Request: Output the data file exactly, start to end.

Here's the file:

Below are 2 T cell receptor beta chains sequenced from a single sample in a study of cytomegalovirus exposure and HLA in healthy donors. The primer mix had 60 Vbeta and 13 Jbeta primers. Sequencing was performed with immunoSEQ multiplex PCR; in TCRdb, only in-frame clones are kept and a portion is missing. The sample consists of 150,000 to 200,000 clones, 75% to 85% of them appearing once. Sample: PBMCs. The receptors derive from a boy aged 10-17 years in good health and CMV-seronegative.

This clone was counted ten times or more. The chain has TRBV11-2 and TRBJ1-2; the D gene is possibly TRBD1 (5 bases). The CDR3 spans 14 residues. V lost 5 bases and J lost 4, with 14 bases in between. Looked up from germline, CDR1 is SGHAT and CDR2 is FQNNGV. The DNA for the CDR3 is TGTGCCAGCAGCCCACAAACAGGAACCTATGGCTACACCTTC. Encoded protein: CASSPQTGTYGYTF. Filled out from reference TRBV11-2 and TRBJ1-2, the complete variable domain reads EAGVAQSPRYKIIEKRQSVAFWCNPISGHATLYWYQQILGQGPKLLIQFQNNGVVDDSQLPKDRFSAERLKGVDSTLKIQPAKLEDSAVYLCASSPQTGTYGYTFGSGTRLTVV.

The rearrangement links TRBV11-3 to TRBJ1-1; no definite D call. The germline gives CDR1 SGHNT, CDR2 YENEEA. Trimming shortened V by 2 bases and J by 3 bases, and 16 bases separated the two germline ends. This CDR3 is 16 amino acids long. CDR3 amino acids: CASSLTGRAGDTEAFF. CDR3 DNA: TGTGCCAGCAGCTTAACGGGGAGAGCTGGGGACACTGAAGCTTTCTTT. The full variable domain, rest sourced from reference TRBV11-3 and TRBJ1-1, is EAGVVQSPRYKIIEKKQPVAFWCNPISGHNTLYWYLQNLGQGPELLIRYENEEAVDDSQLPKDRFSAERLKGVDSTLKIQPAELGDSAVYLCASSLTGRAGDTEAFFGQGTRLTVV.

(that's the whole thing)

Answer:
Below are 2 T cell receptor beta chains sequenced from a single sample in a study of cytomegalovirus exposure and HLA in healthy donors. The primer mix had 60 Vbeta and 13 Jbeta primers. Sequencing was performed with immunoSEQ multiplex PCR; in TCRdb, only in-frame clones are kept and a portion is missing. The sample consists of 150,000 to 200,000 clones, 75% to 85% of them appearing once. Sample: PBMCs. The receptors derive from a boy aged 10-17 years in good health and CMV-seronegative.

This clone was counted ten times or more. The chain has TRBV11-2 and TRBJ1-2; the D gene is possibly TRBD1 (5 bases). The CDR3 spans 14 residues. V lost 5 bases and J lost 4, with 14 bases in between. Looked up from germline, CDR1 is SGHAT and CDR2 is FQNNGV. The DNA for the CDR3 is TGTGCCAGCAGCCCACAAACAGGAACCTATGGCTACACCTTC. Encoded protein: CASSPQTGTYGYTF. Filled out from reference TRBV11-2 and TRBJ1-2, the complete variable domain reads EAGVAQSPRYKIIEKRQSVAFWCNPISGHATLYWYQQILGQGPKLLIQFQNNGVVDDSQLPKDRFSAERLKGVDSTLKIQPAKLEDSAVYLCASSPQTGTYGYTFGSGTRLTVV.

The rearrangement links TRBV11-3 to TRBJ1-1; no definite D call. The germline gives CDR1 SGHNT, CDR2 YENEEA. Trimming shortened V by 2 bases and J by 3 bases, and 16 bases separated the two germline ends. This CDR3 is 16 amino acids long. CDR3 amino acids: CASSLTGRAGDTEAFF. CDR3 DNA: TGTGCCAGCAGCTTAACGGGGAGAGCTGGGGACACTGAAGCTTTCTTT. The full variable domain, rest sourced from reference TRBV11-3 and TRBJ1-1, is EAGVVQSPRYKIIEKKQPVAFWCNPISGHNTLYWYLQNLGQGPELLIRYENEEAVDDSQLPKDRFSAERLKGVDSTLKIQPAELGDSAVYLCASSLTGRAGDTEAFFGQGTRLTVV.